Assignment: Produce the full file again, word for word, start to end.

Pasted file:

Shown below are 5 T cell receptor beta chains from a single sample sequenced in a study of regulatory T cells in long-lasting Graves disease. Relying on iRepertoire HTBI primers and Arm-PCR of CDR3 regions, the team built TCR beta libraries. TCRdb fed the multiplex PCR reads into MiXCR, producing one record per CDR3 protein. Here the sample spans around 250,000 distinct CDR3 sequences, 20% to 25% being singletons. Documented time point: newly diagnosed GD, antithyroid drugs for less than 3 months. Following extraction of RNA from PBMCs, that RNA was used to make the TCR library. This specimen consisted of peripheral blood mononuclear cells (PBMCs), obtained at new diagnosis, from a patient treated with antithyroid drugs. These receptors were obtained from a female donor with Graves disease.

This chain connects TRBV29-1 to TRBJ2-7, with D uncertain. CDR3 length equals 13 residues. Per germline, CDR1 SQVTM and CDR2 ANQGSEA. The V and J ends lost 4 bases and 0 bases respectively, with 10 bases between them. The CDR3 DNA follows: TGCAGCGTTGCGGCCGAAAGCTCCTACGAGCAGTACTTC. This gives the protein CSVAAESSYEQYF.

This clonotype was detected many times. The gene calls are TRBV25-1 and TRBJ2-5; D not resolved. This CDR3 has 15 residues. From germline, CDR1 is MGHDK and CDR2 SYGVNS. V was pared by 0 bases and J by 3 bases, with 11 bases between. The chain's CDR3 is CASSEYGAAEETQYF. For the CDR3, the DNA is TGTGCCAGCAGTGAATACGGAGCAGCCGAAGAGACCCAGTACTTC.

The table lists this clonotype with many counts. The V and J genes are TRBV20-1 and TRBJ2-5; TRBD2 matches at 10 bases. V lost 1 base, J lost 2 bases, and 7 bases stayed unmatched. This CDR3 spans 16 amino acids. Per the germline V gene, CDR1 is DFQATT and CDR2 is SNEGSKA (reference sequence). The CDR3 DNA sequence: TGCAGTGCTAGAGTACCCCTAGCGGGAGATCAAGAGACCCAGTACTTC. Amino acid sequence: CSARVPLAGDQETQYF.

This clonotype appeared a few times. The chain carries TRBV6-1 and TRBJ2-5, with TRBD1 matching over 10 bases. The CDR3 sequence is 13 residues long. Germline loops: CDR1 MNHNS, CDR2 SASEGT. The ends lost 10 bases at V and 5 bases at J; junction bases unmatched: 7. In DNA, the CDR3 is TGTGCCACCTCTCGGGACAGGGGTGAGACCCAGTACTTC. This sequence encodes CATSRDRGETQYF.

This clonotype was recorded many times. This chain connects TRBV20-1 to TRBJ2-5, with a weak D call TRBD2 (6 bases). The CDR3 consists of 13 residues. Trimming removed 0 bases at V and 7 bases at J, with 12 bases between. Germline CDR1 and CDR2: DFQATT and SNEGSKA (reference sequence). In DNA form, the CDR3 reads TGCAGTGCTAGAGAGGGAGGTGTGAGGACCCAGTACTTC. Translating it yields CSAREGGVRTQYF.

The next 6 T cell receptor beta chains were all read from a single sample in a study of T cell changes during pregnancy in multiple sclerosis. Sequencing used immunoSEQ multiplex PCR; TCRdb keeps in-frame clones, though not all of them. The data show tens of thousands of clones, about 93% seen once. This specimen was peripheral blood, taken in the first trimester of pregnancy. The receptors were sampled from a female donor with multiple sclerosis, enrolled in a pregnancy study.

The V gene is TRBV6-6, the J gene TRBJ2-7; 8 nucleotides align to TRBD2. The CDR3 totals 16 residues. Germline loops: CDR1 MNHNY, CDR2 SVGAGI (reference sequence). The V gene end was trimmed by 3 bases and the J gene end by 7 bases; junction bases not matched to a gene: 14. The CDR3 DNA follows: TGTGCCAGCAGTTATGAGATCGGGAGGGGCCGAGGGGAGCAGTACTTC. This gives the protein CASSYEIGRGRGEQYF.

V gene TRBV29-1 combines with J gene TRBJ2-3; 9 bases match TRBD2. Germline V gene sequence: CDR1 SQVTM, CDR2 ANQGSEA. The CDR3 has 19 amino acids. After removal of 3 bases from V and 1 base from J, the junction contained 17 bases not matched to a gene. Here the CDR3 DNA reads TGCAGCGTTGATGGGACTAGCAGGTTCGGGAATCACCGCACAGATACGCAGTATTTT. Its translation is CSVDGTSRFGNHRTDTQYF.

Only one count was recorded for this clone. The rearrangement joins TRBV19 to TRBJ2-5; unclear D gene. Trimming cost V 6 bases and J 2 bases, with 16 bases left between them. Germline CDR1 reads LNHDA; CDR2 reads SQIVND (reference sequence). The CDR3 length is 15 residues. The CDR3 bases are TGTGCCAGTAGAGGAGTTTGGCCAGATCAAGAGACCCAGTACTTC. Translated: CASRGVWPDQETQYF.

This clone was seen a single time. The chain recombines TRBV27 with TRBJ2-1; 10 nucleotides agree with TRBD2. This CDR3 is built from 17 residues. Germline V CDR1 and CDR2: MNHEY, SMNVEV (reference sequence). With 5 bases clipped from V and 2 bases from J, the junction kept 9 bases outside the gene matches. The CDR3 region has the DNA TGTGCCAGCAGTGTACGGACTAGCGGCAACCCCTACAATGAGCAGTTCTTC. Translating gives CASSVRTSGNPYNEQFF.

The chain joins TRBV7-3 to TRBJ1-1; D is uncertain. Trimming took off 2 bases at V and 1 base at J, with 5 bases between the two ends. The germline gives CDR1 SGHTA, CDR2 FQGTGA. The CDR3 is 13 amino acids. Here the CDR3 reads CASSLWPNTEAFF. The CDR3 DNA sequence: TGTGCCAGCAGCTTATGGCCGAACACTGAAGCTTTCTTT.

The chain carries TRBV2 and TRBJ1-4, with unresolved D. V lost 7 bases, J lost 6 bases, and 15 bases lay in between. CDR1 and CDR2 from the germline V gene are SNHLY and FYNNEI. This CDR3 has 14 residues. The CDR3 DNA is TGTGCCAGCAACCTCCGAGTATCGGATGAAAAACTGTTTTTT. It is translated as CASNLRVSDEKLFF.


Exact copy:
Shown below are 5 T cell receptor beta chains from a single sample sequenced in a study of regulatory T cells in long-lasting Graves disease. Relying on iRepertoire HTBI primers and Arm-PCR of CDR3 regions, the team built TCR beta libraries. TCRdb fed the multiplex PCR reads into MiXCR, producing one record per CDR3 protein. Here the sample spans around 250,000 distinct CDR3 sequences, 20% to 25% being singletons. Documented time point: newly diagnosed GD, antithyroid drugs for less than 3 months. Following extraction of RNA from PBMCs, that RNA was used to make the TCR library. This specimen consisted of peripheral blood mononuclear cells (PBMCs), obtained at new diagnosis, from a patient treated with antithyroid drugs. These receptors were obtained from a female donor with Graves disease.

This chain connects TRBV29-1 to TRBJ2-7, with D uncertain. CDR3 length equals 13 residues. Per germline, CDR1 SQVTM and CDR2 ANQGSEA. The V and J ends lost 4 bases and 0 bases respectively, with 10 bases between them. The CDR3 DNA follows: TGCAGCGTTGCGGCCGAAAGCTCCTACGAGCAGTACTTC. This gives the protein CSVAAESSYEQYF.

This clonotype was detected many times. The gene calls are TRBV25-1 and TRBJ2-5; D not resolved. This CDR3 has 15 residues. From germline, CDR1 is MGHDK and CDR2 SYGVNS. V was pared by 0 bases and J by 3 bases, with 11 bases between. The chain's CDR3 is CASSEYGAAEETQYF. For the CDR3, the DNA is TGTGCCAGCAGTGAATACGGAGCAGCCGAAGAGACCCAGTACTTC.

The table lists this clonotype with many counts. The V and J genes are TRBV20-1 and TRBJ2-5; TRBD2 matches at 10 bases. V lost 1 base, J lost 2 bases, and 7 bases stayed unmatched. This CDR3 spans 16 amino acids. Per the germline V gene, CDR1 is DFQATT and CDR2 is SNEGSKA (reference sequence). The CDR3 DNA sequence: TGCAGTGCTAGAGTACCCCTAGCGGGAGATCAAGAGACCCAGTACTTC. Amino acid sequence: CSARVPLAGDQETQYF.

This clonotype appeared a few times. The chain carries TRBV6-1 and TRBJ2-5, with TRBD1 matching over 10 bases. The CDR3 sequence is 13 residues long. Germline loops: CDR1 MNHNS, CDR2 SASEGT. The ends lost 10 bases at V and 5 bases at J; junction bases unmatched: 7. In DNA, the CDR3 is TGTGCCACCTCTCGGGACAGGGGTGAGACCCAGTACTTC. This sequence encodes CATSRDRGETQYF.

This clonotype was recorded many times. This chain connects TRBV20-1 to TRBJ2-5, with a weak D call TRBD2 (6 bases). The CDR3 consists of 13 residues. Trimming removed 0 bases at V and 7 bases at J, with 12 bases between. Germline CDR1 and CDR2: DFQATT and SNEGSKA (reference sequence). In DNA form, the CDR3 reads TGCAGTGCTAGAGAGGGAGGTGTGAGGACCCAGTACTTC. Translating it yields CSAREGGVRTQYF.

The next 6 T cell receptor beta chains were all read from a single sample in a study of T cell changes during pregnancy in multiple sclerosis. Sequencing used immunoSEQ multiplex PCR; TCRdb keeps in-frame clones, though not all of them. The data show tens of thousands of clones, about 93% seen once. This specimen was peripheral blood, taken in the first trimester of pregnancy. The receptors were sampled from a female donor with multiple sclerosis, enrolled in a pregnancy study.

The V gene is TRBV6-6, the J gene TRBJ2-7; 8 nucleotides align to TRBD2. The CDR3 totals 16 residues. Germline loops: CDR1 MNHNY, CDR2 SVGAGI (reference sequence). The V gene end was trimmed by 3 bases and the J gene end by 7 bases; junction bases not matched to a gene: 14. The CDR3 DNA follows: TGTGCCAGCAGTTATGAGATCGGGAGGGGCCGAGGGGAGCAGTACTTC. This gives the protein CASSYEIGRGRGEQYF.

V gene TRBV29-1 combines with J gene TRBJ2-3; 9 bases match TRBD2. Germline V gene sequence: CDR1 SQVTM, CDR2 ANQGSEA. The CDR3 has 19 amino acids. After removal of 3 bases from V and 1 base from J, the junction contained 17 bases not matched to a gene. Here the CDR3 DNA reads TGCAGCGTTGATGGGACTAGCAGGTTCGGGAATCACCGCACAGATACGCAGTATTTT. Its translation is CSVDGTSRFGNHRTDTQYF.

Only one count was recorded for this clone. The rearrangement joins TRBV19 to TRBJ2-5; unclear D gene. Trimming cost V 6 bases and J 2 bases, with 16 bases left between them. Germline CDR1 reads LNHDA; CDR2 reads SQIVND (reference sequence). The CDR3 length is 15 residues. The CDR3 bases are TGTGCCAGTAGAGGAGTTTGGCCAGATCAAGAGACCCAGTACTTC. Translated: CASRGVWPDQETQYF.

This clone was seen a single time. The chain recombines TRBV27 with TRBJ2-1; 10 nucleotides agree with TRBD2. This CDR3 is built from 17 residues. Germline V CDR1 and CDR2: MNHEY, SMNVEV (reference sequence). With 5 bases clipped from V and 2 bases from J, the junction kept 9 bases outside the gene matches. The CDR3 region has the DNA TGTGCCAGCAGTGTACGGACTAGCGGCAACCCCTACAATGAGCAGTTCTTC. Translating gives CASSVRTSGNPYNEQFF.

The chain joins TRBV7-3 to TRBJ1-1; D is uncertain. Trimming took off 2 bases at V and 1 base at J, with 5 bases between the two ends. The germline gives CDR1 SGHTA, CDR2 FQGTGA. The CDR3 is 13 amino acids. Here the CDR3 reads CASSLWPNTEAFF. The CDR3 DNA sequence: TGTGCCAGCAGCTTATGGCCGAACACTGAAGCTTTCTTT.

The chain carries TRBV2 and TRBJ1-4, with unresolved D. V lost 7 bases, J lost 6 bases, and 15 bases lay in between. CDR1 and CDR2 from the germline V gene are SNHLY and FYNNEI. This CDR3 has 14 residues. The CDR3 DNA is TGTGCCAGCAACCTCCGAGTATCGGATGAAAAACTGTTTTTT. It is translated as CASNLRVSDEKLFF.